★★★★ | Beautiful
Will you Still Love me tomorrow. I feel the Earth Move. You’ve got a Friend. These are just a few songs written by Carole King and Gerry Goffin that are included in the new West End Show Beautiful – The Carole King Musical.
While Carole King might not be known to the younger generation, anyone 50 and older know her, and her music, very well. In the 1960s she, along with her husband Goffin, wrote dozens and dozens of hit songs including The Locomotion, You’ve Lost That Loving Feeling, and Up on The Roof. Beautiful tells the story of King’s life, how when she was a young girl and sold her first song to music producer Don Kirshner, to meeting her songwriting partner, and partner in life, Gerry Goffin, to being a single mother as well as a very very successful singer and songwriter. In Beautiful, King is played by the energetic Katie Brayben, from the piano playing right down to the curly hair, the resemblance is very good.
Beautiful covers King’s life from age 16 to the age of 29, when she’s at Carnegie Hall performing So Far Away – a hit single from her mega-selling and multiple grammy winning album Tapestry. It’s just Brayben and the piano on stage. The show then goes back in time, the time when teenager King (Brayben) is at home in Brooklyn wanting to go into Manhattan to sell songs to Kirshner, but her mom tells her that she’s not going into Manhattan all by herself. When King does get to Kirshner’s (played by Gary Trainor) office, she meets people there who will be the key players in her life. She meets Cynthia Weil (Lorna Want) and Barry Mann (Ian McIntosh), a songwriting couple, but more importantly she meets Goffin (Alan Morrissey). They start a romance, but King gets pregnant so her and Goffin (played by Alan Morrissey) get married. He loves her, and they literally make beautiful mussic together – they are at their best when writing songs, and they write some of the biggest hits of the 1960s. But over time Goffin starts to feel like he’s being tied down and wants to take advantage of their new celebrity status, while King wants them to go home at the end of each day and spend time as a family. It’s a stressful situation for King, and it doesn’t help that Goffin is having mental problems to go along with his infidelity. And this is the plot of Beautiful – the relationship between King and Goffin and their very close friendship with Weil and Mann.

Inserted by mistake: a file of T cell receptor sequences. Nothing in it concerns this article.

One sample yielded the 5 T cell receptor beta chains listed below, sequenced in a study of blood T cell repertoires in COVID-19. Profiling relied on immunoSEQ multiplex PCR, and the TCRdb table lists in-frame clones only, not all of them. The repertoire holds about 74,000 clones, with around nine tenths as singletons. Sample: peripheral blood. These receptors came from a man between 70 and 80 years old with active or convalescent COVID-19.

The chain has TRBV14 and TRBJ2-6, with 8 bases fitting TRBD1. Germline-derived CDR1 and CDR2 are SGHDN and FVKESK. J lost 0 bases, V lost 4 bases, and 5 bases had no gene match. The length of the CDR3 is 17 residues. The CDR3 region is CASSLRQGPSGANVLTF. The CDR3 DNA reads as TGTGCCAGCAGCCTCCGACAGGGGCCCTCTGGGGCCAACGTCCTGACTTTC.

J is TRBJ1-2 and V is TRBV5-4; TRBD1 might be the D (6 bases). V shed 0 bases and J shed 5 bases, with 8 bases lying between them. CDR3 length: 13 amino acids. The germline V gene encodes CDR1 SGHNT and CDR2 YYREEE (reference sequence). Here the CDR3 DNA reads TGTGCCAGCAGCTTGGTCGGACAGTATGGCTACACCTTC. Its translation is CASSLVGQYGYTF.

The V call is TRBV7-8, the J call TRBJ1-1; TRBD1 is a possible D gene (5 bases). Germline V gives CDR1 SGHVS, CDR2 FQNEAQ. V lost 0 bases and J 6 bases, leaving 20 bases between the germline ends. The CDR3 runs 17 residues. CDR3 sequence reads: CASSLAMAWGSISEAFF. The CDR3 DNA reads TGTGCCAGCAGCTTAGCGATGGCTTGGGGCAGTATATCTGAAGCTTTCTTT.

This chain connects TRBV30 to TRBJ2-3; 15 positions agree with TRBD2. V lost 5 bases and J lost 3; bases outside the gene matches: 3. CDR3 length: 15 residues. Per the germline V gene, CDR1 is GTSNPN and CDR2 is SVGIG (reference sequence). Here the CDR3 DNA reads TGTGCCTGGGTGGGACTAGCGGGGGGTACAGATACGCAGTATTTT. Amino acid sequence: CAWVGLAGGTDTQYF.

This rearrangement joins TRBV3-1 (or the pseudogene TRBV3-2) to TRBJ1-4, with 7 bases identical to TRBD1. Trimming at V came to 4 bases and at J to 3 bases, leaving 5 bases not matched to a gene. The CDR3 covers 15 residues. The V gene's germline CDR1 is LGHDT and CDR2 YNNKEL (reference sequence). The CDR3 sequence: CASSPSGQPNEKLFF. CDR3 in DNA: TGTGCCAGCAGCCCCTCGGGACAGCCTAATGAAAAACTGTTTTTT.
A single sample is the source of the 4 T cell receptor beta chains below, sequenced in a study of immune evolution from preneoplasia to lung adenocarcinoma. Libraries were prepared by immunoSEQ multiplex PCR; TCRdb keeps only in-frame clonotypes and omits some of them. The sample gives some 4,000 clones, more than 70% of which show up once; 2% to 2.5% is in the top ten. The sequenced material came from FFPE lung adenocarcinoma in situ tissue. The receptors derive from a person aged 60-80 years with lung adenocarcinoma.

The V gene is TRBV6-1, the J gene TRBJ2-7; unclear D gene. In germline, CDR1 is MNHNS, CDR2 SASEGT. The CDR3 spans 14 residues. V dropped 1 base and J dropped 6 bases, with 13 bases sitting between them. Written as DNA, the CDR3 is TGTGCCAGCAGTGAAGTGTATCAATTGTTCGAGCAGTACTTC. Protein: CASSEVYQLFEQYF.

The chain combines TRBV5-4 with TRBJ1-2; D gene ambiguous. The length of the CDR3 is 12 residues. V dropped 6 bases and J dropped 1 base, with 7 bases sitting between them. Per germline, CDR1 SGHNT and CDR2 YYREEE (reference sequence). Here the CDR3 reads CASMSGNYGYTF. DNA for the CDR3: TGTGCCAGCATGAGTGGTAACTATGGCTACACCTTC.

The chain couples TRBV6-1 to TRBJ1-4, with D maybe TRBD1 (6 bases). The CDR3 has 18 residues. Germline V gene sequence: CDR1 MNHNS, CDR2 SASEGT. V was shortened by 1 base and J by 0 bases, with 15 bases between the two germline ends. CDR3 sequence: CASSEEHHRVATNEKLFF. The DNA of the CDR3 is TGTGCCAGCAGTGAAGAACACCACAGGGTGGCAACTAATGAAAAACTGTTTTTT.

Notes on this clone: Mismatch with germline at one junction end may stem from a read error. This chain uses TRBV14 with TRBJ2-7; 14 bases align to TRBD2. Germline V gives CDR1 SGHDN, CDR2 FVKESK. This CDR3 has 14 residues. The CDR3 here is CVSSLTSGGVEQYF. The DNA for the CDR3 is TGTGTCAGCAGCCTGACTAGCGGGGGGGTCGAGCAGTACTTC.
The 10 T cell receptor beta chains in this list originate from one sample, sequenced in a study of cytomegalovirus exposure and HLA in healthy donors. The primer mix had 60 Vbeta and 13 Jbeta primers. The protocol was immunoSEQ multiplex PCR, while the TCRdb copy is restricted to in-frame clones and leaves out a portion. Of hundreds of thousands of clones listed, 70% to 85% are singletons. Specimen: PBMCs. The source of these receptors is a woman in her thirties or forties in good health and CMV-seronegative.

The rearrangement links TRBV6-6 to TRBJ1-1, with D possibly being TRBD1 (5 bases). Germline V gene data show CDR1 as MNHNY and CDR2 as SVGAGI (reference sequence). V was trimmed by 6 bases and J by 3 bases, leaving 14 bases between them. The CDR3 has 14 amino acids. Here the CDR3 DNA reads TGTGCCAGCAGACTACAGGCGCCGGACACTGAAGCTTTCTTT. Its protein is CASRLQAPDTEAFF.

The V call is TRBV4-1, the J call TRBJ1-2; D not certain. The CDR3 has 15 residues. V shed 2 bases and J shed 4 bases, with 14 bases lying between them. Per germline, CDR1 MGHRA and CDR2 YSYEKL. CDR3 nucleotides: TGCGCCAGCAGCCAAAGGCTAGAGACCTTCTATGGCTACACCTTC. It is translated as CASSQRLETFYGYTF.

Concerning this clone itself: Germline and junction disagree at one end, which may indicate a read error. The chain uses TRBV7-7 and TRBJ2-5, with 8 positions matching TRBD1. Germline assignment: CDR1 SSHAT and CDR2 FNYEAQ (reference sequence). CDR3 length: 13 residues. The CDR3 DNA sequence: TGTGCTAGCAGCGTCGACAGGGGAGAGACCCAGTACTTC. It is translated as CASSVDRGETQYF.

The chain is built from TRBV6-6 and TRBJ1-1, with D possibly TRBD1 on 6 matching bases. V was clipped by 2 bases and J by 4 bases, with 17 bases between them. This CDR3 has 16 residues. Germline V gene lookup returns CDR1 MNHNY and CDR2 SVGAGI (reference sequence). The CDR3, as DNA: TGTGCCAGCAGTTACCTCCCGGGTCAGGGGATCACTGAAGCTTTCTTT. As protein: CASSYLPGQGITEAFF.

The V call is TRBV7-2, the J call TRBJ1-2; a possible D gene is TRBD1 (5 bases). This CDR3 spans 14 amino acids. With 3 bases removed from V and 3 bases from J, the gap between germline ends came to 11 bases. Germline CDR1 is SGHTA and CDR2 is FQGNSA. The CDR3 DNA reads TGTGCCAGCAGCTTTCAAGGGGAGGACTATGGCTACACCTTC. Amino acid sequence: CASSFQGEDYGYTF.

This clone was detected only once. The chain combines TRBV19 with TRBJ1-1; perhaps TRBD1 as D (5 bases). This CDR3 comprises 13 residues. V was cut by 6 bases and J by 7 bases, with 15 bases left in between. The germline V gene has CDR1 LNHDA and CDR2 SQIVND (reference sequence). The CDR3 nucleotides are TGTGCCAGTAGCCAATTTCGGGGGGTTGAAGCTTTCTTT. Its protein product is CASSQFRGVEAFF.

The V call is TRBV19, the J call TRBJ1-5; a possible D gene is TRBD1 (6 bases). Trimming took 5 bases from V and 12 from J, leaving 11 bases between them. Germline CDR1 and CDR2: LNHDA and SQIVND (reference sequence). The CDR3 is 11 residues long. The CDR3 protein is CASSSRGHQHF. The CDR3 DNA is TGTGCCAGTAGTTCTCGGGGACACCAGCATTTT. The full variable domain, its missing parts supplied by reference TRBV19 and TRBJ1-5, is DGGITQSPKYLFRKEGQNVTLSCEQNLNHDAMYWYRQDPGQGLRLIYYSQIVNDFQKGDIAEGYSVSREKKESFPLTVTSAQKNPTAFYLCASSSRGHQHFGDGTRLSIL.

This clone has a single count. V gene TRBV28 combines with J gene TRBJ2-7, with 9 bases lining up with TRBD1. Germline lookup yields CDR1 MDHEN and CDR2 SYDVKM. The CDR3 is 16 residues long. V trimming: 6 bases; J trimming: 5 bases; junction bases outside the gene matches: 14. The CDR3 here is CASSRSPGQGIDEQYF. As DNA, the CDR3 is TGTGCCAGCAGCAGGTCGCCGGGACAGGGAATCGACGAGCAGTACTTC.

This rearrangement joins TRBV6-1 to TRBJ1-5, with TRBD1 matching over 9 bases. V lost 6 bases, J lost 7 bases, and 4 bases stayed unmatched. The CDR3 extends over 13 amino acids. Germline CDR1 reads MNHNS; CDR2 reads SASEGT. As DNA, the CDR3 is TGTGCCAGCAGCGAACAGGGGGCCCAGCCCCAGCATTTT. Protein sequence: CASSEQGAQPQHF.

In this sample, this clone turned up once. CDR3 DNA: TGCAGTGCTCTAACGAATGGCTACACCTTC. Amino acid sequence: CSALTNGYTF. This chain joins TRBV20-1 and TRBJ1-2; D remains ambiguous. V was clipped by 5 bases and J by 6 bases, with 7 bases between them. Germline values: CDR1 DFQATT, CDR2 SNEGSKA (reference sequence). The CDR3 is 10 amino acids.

But in between this storytelling we get great musical performances by the ensemble in the show – the actors who play the musicians that King and Goffin write songs for. And this is when Beautiful comes alive. The ensemble really lets it rip, and brings life and colour to the show when they perform songs such as 1650 Broadway Melody, Some Kind of Wonderful and On Broadway, among others.
Beautiful is a female singer, songwriter, mother, daughter, an American, and British-born Brayben does a fine job in portraying King. Recently seen in American Psycho, Brayben can sing and act, and can hit all the notes, and like King, Brayben writes her own music. Her hairstyle changes throughout the course of the show, most of these styles, however, make her look much older than the character she is playing.
Morrissey is fine as Goffin, excited about their love yet still not sure that’s he’s happy or not in their relationship. Want and McIntosh are excellent as their best friends, and even more so when they provide emotional support after King’s breakup of her marriage. The staging of the show is fine, moving from living rooms to recording studios to Kirshner’s offices – but it’s Peter Kaczorowski‘s lighting that literally and figuratively lights up the stage. If only the book of the show was as good. By Douglas McGrath, the book is very mundane and not very dramatic – sure we care about King’s life but give us more of the music and razzle-dazzle and less of their bickering and conversations.It’s a musical that should be a musical, yet Beautiful plays more like a drama show with bits of music thrown in. But the show redeems itself when near the end, Brayben (as King) and the ensemble bring down the house with the song ‘You Make Me Feel Like a Natural Woman” – it’s a moment when you realize that King really is the greatest female songwriter of all time.
Beautiful The Carole King Musical plays at the Aldwych Theatre, until 5th August 2017
Tim Baros writes film and theatre articles/ reviews for Pride Life and The American magazines and websites, as well as for Hereisthecity.com, Blu-RayDefinition.com and TheGayUK.com. He has also written for In Touch and TNT Magazines, SquareMile.com and LatinoLife.co.uk. He is a voting member for the UK Regional Critics Circle and the Gay & Lesbian Entertainment Critics Association (GALECA – of which he is the UK representative). In addition, he has produced and directed two films: The Shirt and Rex Melville Desire: The Musical.